March 30 (Bloomberg) -- Coffee farmers may get financial assistance to store beans, according to Marcos Pinta Gama, Brazil’s permanent representative to international organizations in London.
Financing is being discussed at International Coffee Organization meetings this week in London, Gama said in an interview in London yesterday. Brazil is the world’s largest producer of coffee.
“We will explore financing possibilities and discuss problems faced by small and medium-sized coffee producers, especially the issue of storage,” Gama said. “That will allow stocks to be kept in producing countries and not in consuming nations.”
Brazil’s coffee production was 54.5 million bags last year, according to the U.S. Department of Agriculture. “Brazil is already the second largest consumer and according to estimates it will overcome the U.S., the largest consumer, in four years,” Gama said.
“Exports only do not constitute guaranteed revenue to producing countries,” he said. “It’s very important to develop the domestic market and Brazil is an example to other producers.”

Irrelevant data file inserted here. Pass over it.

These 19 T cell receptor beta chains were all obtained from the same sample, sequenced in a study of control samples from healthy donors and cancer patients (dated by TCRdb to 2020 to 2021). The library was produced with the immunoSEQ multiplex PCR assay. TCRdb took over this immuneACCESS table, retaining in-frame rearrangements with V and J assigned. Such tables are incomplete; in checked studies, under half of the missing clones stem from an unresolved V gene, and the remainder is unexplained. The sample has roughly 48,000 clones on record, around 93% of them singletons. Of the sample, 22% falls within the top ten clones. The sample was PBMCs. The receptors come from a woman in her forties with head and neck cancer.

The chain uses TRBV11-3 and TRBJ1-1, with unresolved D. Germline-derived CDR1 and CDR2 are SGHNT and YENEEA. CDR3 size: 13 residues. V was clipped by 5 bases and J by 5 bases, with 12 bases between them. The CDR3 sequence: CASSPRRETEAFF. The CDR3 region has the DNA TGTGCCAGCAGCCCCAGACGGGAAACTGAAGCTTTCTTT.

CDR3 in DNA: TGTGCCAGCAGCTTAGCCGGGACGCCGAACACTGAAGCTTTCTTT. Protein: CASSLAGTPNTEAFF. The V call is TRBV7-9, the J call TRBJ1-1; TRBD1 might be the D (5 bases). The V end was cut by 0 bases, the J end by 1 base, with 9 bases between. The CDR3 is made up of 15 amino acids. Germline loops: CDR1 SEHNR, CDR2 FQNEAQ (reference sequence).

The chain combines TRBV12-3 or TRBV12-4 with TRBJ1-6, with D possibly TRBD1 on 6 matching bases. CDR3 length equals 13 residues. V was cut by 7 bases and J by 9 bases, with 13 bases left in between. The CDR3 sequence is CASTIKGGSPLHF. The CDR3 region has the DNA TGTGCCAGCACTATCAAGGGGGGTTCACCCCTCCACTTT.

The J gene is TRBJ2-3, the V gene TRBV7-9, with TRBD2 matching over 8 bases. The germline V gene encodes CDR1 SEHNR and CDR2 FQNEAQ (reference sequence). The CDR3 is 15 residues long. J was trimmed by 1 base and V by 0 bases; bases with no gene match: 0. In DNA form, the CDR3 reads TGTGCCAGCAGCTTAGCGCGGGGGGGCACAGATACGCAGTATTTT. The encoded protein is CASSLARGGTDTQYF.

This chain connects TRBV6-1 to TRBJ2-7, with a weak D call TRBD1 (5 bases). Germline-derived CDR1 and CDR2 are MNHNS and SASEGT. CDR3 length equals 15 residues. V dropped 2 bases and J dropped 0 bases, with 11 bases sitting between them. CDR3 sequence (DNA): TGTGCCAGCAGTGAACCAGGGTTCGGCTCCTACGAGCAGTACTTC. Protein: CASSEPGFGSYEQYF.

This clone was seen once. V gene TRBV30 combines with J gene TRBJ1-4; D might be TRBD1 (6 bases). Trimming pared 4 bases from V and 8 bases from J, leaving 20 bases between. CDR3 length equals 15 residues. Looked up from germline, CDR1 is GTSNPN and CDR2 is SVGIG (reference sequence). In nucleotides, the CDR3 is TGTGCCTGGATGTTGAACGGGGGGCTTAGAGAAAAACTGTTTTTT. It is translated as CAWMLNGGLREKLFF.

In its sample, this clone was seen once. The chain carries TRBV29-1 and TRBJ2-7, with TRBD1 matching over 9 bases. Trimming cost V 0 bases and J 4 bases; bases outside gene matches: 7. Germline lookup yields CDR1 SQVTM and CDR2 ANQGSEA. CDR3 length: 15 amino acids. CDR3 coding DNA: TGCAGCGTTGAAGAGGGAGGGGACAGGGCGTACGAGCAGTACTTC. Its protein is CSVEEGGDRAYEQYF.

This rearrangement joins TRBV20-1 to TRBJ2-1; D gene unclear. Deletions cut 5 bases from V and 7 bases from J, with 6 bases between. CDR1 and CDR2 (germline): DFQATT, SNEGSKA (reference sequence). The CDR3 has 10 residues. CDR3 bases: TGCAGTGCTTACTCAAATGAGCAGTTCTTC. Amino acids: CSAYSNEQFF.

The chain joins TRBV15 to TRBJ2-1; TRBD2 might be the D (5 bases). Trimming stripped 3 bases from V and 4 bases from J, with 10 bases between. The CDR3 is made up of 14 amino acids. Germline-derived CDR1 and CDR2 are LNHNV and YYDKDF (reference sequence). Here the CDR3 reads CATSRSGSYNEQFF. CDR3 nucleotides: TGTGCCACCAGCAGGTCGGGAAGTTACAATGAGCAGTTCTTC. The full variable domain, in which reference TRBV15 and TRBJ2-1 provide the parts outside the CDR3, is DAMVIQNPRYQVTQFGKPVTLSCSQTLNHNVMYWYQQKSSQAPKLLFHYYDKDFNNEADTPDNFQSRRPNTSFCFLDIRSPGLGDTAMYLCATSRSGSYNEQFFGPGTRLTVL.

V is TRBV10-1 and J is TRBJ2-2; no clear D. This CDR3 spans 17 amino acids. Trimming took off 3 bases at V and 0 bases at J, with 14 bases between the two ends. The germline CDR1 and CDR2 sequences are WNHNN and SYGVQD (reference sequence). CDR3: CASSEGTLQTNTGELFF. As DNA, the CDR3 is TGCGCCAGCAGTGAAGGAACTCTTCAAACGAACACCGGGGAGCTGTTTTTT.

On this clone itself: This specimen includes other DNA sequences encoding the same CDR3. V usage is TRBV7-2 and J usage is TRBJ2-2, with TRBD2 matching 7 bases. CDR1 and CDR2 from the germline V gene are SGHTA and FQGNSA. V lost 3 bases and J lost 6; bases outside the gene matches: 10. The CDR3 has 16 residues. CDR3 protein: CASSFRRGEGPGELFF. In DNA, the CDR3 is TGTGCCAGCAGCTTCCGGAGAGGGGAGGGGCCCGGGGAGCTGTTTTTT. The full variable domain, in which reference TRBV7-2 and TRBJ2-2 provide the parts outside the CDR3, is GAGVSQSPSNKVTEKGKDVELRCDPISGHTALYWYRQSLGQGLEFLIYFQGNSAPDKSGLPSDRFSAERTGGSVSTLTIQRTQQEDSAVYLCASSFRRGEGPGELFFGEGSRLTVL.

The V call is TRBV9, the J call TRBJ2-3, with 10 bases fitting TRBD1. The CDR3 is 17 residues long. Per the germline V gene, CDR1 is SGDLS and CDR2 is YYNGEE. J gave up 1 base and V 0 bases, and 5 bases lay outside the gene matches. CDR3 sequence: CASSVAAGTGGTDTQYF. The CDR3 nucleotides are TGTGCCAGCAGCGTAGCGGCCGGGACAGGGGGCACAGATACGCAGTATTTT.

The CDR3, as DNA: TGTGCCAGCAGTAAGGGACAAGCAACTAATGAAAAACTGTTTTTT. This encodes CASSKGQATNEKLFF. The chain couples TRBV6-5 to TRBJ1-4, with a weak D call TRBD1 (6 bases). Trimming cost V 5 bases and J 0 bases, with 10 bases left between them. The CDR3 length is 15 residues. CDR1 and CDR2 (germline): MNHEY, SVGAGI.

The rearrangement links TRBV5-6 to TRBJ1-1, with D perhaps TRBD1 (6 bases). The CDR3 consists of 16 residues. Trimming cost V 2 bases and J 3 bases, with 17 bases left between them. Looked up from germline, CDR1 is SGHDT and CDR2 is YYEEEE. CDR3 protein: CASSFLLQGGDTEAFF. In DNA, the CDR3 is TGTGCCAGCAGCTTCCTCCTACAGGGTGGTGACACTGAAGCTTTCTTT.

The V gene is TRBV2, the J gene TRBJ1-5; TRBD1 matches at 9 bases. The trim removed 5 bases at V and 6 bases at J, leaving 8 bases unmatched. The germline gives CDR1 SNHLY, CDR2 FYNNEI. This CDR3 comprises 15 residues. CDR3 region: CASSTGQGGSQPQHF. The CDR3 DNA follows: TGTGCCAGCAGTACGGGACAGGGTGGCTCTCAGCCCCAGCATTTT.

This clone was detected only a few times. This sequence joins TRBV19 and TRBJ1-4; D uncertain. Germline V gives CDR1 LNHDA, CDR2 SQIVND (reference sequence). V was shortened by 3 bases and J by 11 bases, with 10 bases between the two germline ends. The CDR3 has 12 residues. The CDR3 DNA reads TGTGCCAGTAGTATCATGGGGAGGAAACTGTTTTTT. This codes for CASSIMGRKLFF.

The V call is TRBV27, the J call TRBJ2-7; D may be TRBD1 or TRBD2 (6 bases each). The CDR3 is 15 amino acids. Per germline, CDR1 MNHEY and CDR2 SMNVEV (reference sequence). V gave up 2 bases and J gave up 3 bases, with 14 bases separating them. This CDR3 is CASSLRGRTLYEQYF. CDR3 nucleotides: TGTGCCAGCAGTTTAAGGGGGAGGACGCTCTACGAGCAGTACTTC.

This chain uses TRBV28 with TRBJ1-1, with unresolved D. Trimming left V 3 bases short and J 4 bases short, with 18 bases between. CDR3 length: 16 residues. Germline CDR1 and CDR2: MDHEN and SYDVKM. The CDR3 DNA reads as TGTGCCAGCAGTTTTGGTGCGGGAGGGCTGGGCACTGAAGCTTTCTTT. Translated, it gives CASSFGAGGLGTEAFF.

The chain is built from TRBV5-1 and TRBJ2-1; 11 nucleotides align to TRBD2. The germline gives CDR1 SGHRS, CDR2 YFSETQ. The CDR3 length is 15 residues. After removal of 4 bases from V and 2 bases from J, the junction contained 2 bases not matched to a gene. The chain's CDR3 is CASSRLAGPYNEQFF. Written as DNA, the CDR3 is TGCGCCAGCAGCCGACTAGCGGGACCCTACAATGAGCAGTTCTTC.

Increased usage in the South American country as well as in other developing nations may have “some impact over future stocks,” Gama said. Inventories in producing nations are currently at 13 million bags, the lowest since records began, according to data from the ICO.
Brazil’s government is seeking to improve the quality of coffee produced in the country. “We are investing a lot in fine cups,” he said. A shortage of fine coffee earlier this year led prices in the country’s futures exchange, BM&F Bovespa, to climb above the New York price for the first time since at least 1999, data compiled by Bloomberg show.
The acceptance of beans from Brazil in the New York contract on ICE Futures U.S. may be a “stabilizing factor” to prices, Gama said. Beans from the nation will be included in the New York contracts from 2013.
Brazil reopened its commodities mission in London last year to win more influence at international organizations such as the International Coffee Organization, the International Sugar Organization and the International Cocoa Organization.
To contact the reporter on this story: Isis Almeida in London at Ialmeida3@bloomberg.net
To contact the editor responsible for this story: Claudia Carpenter at Ccarpenter2@bloomberg.net.